Most wealthy respondents had not fully accounted for several key factors that could affect their retirement.

One thing that is very helpful about working with affluent Americans is that people are always asking them about their lives. There are constant surveys asking the wealthy what they want, how they spend their money, the steps they take to manage — or not manage — their assets.

We reviewed several recent surveys of America’s wealthy, however that might be defined, and gathered some of the most pertinent results. Perhaps the most important finding: These Americans’ financial needs are not being fully met. According to the U.S. Trust Insight on Wealth and Worth, Seventy-two percent of those with $3 million in investable assets do not have a comprehensive estate plan.

So this market is still, in many ways, available to estate planners. Here are some other findings from recent surveys of the wealthy that can help advisors hone in on this cohort:

They’re not fully prepared

The same U.S Trust survey found that most wealthy respondents had not fully accounted for several key factors that could affect their retirement. These factors range from inflation to paying for elder care to having realistic expectations for the lifestyle they’ll be able to lead. Only those who were already retired were fully aware of what retirement really entailed.

They don’t feel wealthy

Fewer than half of those in the U.S. Trust survey said they felt wealthy, even though they all had at least $3 million in investable assets. Ipsos surveyed a less affluent cohort, those with annual incomes of at least $100,000, and found something very similar.

“Today’s ultra affluent by and large grew up middle class,” writes Ipsos Senior Vice President Stephen Kraus in the report accompanying the survey, “and in some ways still have a middle-class sensibility and a middle-class value orientation that’s just been intensified by the recession.”

The young affluent are getting more comfortable

As the economy improves, younger affluent Americans are feeling more financially secure, according to a survey from the market-research firm Mintel. They found that among those with $500,000 to $1 million in investable assets, 62 percent of those aged 18 to 34 felt more financially secure now than they did a year earlier, the largest percentage of any age cohort. This age group is also the most likely not to have worked with a financial advisor yet.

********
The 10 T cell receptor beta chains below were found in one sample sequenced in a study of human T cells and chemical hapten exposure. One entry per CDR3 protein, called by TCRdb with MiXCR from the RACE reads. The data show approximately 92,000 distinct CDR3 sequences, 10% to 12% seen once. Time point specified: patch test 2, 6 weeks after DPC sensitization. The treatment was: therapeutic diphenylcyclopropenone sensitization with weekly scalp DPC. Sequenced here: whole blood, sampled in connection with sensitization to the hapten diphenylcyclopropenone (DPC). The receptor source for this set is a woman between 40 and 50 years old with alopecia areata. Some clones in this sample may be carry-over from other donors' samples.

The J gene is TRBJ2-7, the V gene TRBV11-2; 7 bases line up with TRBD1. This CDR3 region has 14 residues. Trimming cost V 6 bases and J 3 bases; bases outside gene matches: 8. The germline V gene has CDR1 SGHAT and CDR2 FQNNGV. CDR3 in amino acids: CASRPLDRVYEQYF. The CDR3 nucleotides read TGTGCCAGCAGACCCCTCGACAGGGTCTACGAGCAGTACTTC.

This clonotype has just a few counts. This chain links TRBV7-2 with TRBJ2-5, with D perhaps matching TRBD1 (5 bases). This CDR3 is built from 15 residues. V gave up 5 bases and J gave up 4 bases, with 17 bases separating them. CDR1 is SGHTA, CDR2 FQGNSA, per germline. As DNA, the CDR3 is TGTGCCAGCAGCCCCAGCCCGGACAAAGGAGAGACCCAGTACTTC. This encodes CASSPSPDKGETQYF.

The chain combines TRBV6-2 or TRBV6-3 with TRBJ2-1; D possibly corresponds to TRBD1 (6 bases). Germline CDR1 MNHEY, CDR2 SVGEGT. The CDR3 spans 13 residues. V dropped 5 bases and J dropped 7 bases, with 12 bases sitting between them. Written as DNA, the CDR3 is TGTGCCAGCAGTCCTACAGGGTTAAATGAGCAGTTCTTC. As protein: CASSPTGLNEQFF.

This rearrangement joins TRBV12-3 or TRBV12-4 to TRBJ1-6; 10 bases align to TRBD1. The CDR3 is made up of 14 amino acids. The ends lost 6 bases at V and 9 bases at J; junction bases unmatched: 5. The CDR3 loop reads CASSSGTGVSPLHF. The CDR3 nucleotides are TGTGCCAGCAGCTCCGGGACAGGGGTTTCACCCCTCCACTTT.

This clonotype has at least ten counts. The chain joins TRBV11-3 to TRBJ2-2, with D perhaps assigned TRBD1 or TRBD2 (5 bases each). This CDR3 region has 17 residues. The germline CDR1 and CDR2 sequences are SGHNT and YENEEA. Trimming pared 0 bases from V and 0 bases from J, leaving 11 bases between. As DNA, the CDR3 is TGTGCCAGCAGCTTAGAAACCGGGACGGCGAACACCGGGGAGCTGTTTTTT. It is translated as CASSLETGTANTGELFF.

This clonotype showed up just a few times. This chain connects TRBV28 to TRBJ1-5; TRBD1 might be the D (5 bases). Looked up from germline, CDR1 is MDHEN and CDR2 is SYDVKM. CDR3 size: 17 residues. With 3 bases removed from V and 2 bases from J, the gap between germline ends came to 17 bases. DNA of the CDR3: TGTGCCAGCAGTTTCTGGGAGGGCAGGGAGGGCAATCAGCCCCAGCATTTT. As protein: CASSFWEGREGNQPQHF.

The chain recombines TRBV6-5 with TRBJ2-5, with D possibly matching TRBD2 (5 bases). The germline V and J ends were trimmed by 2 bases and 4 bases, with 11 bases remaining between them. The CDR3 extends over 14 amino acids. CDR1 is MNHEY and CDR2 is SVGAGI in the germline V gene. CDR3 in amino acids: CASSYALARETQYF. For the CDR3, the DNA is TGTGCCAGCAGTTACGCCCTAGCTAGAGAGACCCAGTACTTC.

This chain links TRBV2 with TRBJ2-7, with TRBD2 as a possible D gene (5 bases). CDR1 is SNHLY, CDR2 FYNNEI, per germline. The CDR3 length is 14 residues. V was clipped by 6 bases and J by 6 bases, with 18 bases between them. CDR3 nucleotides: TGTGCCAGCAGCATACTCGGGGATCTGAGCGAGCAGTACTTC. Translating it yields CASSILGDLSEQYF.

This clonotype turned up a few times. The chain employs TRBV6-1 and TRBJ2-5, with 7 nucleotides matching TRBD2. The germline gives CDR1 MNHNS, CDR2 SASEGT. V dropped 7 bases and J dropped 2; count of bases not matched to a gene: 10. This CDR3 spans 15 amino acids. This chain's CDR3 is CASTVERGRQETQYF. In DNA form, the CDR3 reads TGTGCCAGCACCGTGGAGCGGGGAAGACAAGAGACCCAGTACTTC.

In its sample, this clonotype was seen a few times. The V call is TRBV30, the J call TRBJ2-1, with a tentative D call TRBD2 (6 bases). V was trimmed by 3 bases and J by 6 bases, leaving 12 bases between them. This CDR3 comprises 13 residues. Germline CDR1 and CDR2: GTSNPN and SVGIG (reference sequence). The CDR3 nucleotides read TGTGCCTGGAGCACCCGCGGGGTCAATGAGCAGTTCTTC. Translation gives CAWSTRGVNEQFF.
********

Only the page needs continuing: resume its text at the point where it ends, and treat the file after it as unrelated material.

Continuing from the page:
They’re responsible for more than themselves

The U.S. Trust survey found that the wealthy are likely to be extending financial support to family members. More than half, 56 percent, of the wealthy give financial help to adult children. Even more, 63 percent, say they would be willing to support their elderly parents even if the support caused them financial hardship. And 55 percent say they would help a sibling under similar circumstances.

They’re uncertain about their legacy.

A majority of the parents in the U.S. Trust survey said that leaving a financial inheritance is important to them, although many said they didn’t feel prepared to provide or receive an inheritance. But only half said their children would be mature enough to handle a financial legacy, even at the ages of 25 to 34.

The younger ones are already doing everything virtually

The Mantel survey found that 58 percent of the youngest affluents, aged 18 to 34, preferred to do most of their financial transactions on their smartphones or tablets. This is the highest such figure for any age cohort, of course; among those aged 65 sand over, only 3 percent said they used smartphones or tablets similarly. But a majority among all age groups agreed with the statement, “It is important to me to have access to my primary bank and/or investment company via mobile or online communications.”

They LOVE their smartphones

According to a survey by the Shullman Research Center, more than half the people with incomes greater than $250,000 said their smartphone was the one device they “could not live without.” Tablets are catching up, though; the Ipsos survey found that 51 percent of those with incomes of $500,000 or more now own a tablet.